The simple statement “God is love” is very complex. What does John mean by this? (4:16b). Love is a “defining characteristic of God” (Jobes, 1, 2, & 3 John, 190). If the father is love, then so too is the son. Those who have been born of God ought to have this same characteristic as their heavenly father.
Raymond Brown points out saying “God is love” is not the same as saying “God loves” (Brown, Epistles of John, 515). Since God is love, everything he does is an expression of his love. In this context, John mentions the coming Day of Judgment. Even rendering judgment and punishing those who remain in their sin is an act of love because God can only act in accordance to his loving character.
By abiding him God, his love has been perfected (4:17a). This is another example of John’s subtle use of grammar. He chooses the perfect passive form of τελειόω to emphasize God’s love has already been made perfect in the past and it remains perfect at the time he is writing.
By perfected (ESV), John means something like “brought to completion” or “reaches the intended goal.” This is not at all like the human emotion of love, which ebbs and wanes over the years. God’s love is not an emotional response; it is a real and concrete action based on his loving character to sacrifice everything on behalf of those who do not even recognize his existence or authority.
Because God’s love has been perfected in us, we will have confidence on the Day of Judgment (4:17b-19). The Day of Judgment is eschatological, looking forward to a time when the believer will stand before Jesus as a judge. This sounds as if one is judged on whether they are going to “go to heaven” or now, but that is not what John says. All he says here is when the one who has really grown mature in love or their brother and sister, they can have nothing to be ashamed about standing before the judge. They are “right with God” because God has provided his son as an atoning sacrifice (1 John 4:7-10) and they know that they have this relationship with God because they (in fact) love their brother and sister.
There is no fear of punishment on that day: perfect love casts out fear. This verse is usually taken out of context. Unfortunately there are many people who do have genuine fear because of they have experienced terrible things at the hands of people who claimed to be Christians. This may be judgement because of sin, but too many people have been abused by people claiming to have spiritual authority.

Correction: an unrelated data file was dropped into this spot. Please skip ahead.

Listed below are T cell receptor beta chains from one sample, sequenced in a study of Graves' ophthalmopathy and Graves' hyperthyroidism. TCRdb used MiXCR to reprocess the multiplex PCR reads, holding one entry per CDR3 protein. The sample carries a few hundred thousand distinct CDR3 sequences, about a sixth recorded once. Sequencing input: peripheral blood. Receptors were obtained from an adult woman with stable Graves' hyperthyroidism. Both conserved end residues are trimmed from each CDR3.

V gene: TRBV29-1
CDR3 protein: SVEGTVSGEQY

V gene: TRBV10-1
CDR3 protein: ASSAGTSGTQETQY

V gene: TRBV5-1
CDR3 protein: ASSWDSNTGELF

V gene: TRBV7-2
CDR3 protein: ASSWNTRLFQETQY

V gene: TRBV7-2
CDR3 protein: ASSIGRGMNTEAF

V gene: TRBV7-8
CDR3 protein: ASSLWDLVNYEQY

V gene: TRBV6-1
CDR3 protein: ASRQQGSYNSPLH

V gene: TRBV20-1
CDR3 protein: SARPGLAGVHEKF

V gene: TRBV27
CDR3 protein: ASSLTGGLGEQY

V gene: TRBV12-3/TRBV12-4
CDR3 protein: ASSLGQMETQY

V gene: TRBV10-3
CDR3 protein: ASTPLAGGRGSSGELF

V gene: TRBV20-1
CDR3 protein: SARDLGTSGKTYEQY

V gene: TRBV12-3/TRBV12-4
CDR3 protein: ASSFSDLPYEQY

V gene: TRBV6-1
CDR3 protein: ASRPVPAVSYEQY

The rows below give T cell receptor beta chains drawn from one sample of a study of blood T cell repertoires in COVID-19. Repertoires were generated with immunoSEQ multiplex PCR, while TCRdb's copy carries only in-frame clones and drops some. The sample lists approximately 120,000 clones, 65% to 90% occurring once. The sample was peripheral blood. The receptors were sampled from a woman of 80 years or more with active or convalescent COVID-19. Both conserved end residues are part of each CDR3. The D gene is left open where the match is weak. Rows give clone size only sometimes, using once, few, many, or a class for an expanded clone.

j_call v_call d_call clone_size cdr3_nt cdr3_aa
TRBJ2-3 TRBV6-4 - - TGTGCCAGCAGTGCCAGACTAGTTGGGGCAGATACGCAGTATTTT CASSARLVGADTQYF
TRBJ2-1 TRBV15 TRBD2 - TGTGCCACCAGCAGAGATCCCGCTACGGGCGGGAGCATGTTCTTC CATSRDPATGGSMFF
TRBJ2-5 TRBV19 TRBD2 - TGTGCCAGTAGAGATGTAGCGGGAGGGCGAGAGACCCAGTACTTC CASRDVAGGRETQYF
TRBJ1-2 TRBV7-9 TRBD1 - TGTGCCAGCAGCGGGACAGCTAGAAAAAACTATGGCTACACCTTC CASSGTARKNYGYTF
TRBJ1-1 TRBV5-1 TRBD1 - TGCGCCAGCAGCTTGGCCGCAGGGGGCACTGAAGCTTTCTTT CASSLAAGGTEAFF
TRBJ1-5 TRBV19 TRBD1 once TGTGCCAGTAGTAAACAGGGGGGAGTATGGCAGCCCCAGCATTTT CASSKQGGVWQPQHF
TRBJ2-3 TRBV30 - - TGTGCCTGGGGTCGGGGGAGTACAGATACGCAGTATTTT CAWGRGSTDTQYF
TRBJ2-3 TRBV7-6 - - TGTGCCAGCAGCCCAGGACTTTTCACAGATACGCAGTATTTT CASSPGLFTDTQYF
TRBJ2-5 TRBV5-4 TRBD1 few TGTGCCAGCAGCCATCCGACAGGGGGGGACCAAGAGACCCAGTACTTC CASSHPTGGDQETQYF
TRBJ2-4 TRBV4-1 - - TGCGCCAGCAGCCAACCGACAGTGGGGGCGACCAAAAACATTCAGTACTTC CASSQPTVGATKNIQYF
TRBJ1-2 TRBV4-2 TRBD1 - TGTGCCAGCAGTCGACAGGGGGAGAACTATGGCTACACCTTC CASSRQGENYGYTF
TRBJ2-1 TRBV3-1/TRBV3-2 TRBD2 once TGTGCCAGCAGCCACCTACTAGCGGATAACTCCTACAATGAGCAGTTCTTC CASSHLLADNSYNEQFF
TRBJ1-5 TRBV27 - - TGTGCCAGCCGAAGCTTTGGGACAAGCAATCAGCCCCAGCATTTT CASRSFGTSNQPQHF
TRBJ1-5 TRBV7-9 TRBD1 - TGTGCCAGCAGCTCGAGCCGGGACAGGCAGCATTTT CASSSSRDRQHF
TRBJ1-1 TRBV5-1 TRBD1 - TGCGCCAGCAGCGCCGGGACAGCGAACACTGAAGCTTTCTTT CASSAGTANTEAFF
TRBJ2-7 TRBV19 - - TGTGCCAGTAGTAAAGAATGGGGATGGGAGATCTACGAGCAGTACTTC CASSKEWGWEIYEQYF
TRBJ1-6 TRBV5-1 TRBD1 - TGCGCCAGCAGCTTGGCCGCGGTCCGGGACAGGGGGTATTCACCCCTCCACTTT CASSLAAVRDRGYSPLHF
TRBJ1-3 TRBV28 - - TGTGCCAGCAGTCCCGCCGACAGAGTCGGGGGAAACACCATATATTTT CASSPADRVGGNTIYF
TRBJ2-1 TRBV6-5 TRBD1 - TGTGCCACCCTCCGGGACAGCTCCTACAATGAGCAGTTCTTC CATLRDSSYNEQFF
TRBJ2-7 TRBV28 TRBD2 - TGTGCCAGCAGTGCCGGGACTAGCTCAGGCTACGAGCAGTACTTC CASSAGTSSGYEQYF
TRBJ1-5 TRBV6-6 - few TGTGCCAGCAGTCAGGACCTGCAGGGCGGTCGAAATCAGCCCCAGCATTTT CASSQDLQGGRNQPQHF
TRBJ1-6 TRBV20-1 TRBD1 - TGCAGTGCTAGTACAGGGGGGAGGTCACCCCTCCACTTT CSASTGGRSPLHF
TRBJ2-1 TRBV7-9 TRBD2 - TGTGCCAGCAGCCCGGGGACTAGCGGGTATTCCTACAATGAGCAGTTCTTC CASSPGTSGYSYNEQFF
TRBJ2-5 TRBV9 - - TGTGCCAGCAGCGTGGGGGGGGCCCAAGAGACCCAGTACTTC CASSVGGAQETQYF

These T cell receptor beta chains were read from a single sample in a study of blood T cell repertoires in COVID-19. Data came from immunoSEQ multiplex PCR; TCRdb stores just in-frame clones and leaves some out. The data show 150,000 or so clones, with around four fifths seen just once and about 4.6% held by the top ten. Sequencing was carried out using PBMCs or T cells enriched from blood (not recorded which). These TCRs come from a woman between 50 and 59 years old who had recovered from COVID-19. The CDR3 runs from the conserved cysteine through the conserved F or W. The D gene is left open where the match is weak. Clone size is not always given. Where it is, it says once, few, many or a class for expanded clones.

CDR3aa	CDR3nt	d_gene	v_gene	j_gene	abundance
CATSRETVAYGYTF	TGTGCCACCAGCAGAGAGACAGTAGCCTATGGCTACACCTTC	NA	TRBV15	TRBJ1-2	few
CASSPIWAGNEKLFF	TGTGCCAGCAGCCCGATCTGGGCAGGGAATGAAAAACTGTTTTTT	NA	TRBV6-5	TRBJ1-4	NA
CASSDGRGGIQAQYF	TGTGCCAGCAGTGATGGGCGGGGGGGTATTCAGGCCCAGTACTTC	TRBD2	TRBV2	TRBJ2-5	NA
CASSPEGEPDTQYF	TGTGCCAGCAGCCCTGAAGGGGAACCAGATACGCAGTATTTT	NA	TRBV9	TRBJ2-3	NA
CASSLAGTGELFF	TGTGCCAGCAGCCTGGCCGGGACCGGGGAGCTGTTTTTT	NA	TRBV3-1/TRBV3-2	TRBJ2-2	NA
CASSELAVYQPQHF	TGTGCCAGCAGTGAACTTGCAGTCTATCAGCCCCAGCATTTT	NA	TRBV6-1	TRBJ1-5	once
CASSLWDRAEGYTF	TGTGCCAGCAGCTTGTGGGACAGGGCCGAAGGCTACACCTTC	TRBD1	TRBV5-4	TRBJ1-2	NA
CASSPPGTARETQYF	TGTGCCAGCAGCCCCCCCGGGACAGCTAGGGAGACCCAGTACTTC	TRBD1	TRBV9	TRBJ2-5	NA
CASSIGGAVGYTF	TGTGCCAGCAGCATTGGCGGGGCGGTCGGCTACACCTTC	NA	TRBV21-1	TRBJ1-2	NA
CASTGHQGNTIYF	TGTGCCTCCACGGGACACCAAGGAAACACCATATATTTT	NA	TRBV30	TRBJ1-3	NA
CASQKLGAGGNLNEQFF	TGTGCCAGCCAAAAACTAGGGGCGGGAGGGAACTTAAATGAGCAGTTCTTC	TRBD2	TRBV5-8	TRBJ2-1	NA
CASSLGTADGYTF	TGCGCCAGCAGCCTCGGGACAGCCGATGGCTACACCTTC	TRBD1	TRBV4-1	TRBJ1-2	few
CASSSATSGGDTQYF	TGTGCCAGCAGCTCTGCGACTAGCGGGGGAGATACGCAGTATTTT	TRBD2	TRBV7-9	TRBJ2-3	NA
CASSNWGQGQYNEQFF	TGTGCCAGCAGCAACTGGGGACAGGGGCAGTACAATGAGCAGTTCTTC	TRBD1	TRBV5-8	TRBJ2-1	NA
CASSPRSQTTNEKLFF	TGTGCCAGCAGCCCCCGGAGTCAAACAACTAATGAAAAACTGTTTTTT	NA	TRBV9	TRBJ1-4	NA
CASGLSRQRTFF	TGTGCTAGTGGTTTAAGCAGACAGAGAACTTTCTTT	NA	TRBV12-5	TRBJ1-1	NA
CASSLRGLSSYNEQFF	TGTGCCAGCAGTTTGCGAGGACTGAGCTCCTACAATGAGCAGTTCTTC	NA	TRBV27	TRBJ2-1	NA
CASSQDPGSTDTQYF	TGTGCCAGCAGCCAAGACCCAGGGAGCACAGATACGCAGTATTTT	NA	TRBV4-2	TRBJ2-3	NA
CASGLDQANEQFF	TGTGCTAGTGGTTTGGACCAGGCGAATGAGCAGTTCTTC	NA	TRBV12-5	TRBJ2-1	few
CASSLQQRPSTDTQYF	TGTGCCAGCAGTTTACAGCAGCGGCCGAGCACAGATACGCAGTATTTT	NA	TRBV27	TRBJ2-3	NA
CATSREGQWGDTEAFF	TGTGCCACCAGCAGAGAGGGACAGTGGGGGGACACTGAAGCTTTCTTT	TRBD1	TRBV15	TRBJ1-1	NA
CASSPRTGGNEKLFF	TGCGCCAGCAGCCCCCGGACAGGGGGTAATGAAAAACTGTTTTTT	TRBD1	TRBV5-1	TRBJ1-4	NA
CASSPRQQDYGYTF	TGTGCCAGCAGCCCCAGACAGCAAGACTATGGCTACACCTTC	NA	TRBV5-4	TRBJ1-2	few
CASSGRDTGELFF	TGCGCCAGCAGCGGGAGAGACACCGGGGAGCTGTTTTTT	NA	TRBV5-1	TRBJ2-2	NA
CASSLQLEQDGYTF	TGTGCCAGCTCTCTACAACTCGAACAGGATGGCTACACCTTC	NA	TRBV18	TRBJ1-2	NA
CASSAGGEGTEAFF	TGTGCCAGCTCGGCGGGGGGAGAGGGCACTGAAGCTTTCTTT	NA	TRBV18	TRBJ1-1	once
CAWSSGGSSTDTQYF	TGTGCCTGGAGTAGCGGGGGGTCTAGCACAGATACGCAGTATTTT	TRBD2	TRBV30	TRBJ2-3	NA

If the church was really doing the love of God as demonstrated in the gracious sacrifice of Jesus on the cross as an atoning sacrifice, then the church would be far more attractive to those who remain in the world. As John says in 4:20-21, one cannot claim to be a Christian if they hate their fellow Christian; how much more if they hate the unsaved?
The only reason we can love others are demonstrate that we abide in God is that God has loved us first and sent his some as savior.
One cannot claim to love God and hate a brother or sister in Christ (4:20-21). Once again John demands concrete action in the real world as evidence for one’s claim to love God. The person who claims to be a Christian and expresses hatred toward others is an impossibility for John.
12 thoughts on “1 John 4:16-21 – How is Love Perfected?”
Whoever designed the QWERTY keyboard Should not have placed I and o so close to each other. Hope you found your ironic typo.
Egads…the i and the on keys on my PC laptop and completely worn clean, I am typing by faith most of the time anyway. Thanks for the afternoon embarrassment.
“One cannot claim to love God and hate a brother or sister in Christ (4:20-21). Once again John demands concrete action in the real world as evidence for one’s claim to love God. The person who claims to be a Christian and expresses hatred toward others is an impossibility for John.”
I’ve wondered about this before. And some way we all ‘hate” and today we do or back in the day when you had Christians fighting for slavery.
Or none of those people saved or will they somehow repent of their sin of hate therefore not being a hater.
Kind of like 1st Corinthians chapter 6 verses 9through 11. I know I’ve committed sins on that list I’m sure we all have. And will commit them again before we die. (I suppose if I die right now I probably won’t commit one of them again,) we know that if you repent then you don’t have to fear not inheriting the kingdom of heaven and that in the kingdom of heaven you will no longer do those things.
Does hate work the same way.
At the same time there does seem to be a line the famous example of few years ago was westboro Baptist Church it’s hard to see them as Christians.